With 6,146 veterans who committed suicide in 2020, suicide was the 13th leading cause of death in the overall population and the 2nd leading cause of death among veterans under the age of 45, according to US Department of Veterans Affairs Annual Report 2022.
with l Launched last year, the Daybreak Grand Challenge aims to encourage innovation to provide more mental health support to veterans and eliminate veteran suicides. Last month, it awarded $20 million to 30 winners including behavioral health company NeuroFlow and VR platform OxfordVR.
Dr. Amanda Purnell, Director of Data and Analytics Innovation in the Veterans Health Administration’s Innovation Ecosystem, spoke with MobiHealthNews about the challenge, which received more than 1,300 entries.
MobiHealth news: How were the Mission Daybreak Challenge winners chosen?
Dr. Amanda Purnell: There were a series of criteria set for the judges. There were several of us judges involved. We independently evaluated each of the submissions based on these criteria and then pooled and deliberated on those results and selected the winners based on each of the criteria identified as well as the feasibility and pilotability of these efforts.
We didn’t want to impress the individual judges. We wanted to allow individual expertise for all judges. We have been chosen to be intentionally diverse from areas of background, age, gender, and experience, so that each independent viewpoint is taken into account when judging.
MHN: Why did the challenge coordinators decide to make digital health technologies an area of focus?
Purnell: We were interested in digital health solutions as one of our areas of focus. We were also interested in the community’s efforts. We were interested in efforts that might combine community protocols or interventions along with digital solutions. We didn’t want to narrow the scope unnecessarily. But why we included digital health and digital life data is early research and the innovation indicates that there is new information that can be gleaned from data collected from digital devices as well as data collected via how a person interacts with their digital systems. So that includes laptops, computers and phones. This information can help us better predict and intervene – and perhaps more objectively – to support people in crisis.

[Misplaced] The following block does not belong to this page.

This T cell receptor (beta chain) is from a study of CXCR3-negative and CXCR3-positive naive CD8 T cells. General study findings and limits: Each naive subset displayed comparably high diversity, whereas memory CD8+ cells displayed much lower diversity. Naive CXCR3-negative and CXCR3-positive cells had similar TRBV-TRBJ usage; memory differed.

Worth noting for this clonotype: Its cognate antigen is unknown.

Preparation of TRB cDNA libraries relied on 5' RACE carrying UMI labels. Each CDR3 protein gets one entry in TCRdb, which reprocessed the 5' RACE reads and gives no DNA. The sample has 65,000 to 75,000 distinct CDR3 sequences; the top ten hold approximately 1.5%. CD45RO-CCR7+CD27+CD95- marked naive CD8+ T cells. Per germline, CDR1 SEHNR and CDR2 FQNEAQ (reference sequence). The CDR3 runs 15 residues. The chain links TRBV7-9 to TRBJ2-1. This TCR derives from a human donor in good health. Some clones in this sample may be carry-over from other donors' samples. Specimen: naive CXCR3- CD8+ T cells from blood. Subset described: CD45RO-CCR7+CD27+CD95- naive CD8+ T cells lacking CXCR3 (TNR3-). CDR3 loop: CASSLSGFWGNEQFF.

MHN: And how long do you think the process will take to provide veterans with access to this technology?
Purnell: This is a very governmental answer. She is honest! We base our decisions on science. So based on these pilot programs and proof of concept efforts and the clinical implementation science that’s being done in tandem, we’ll determine, based on preliminary results, how and at what pace. So really we are evidence based. Suicide is a top clinical priority and has been for some time. So for promising evidence or emerging practices or solutions, some barriers are removed because of the importance of this issue.
MHN: What are you most looking forward to as this progresses?
Purnell: What I actually enjoyed as part of the challenge – I was fortunate enough to be a mentor and referee and facilitate access to the data as well – was seeing the teams work together. What was unique about this challenge, and our goal moving forward, was seeing the enormous benefit of having different people and teams with different backgrounds and areas of expertise, working together to add value to each other’s solutions. This part is really exciting, plus the hundreds of individuals—and I suspect will continue to grow—who volunteer their time as mentors and subject matter experts to help guide these solutions along. So for me, it’s kind of an energy and a zest for optimism that they can have an impact on the problem of suicide and that if we take a brave and bold perspective, that by working together, we can be successful. I think letting that mindset really inspires me.
Mary Kratz will provide more detail during the HIMSS23 session titled “Developing Interoperability Through Open Source Simulation Environments.” It is scheduled for Wednesday, April 19, at 4-5 PM Central Time in the South Building in Room S504.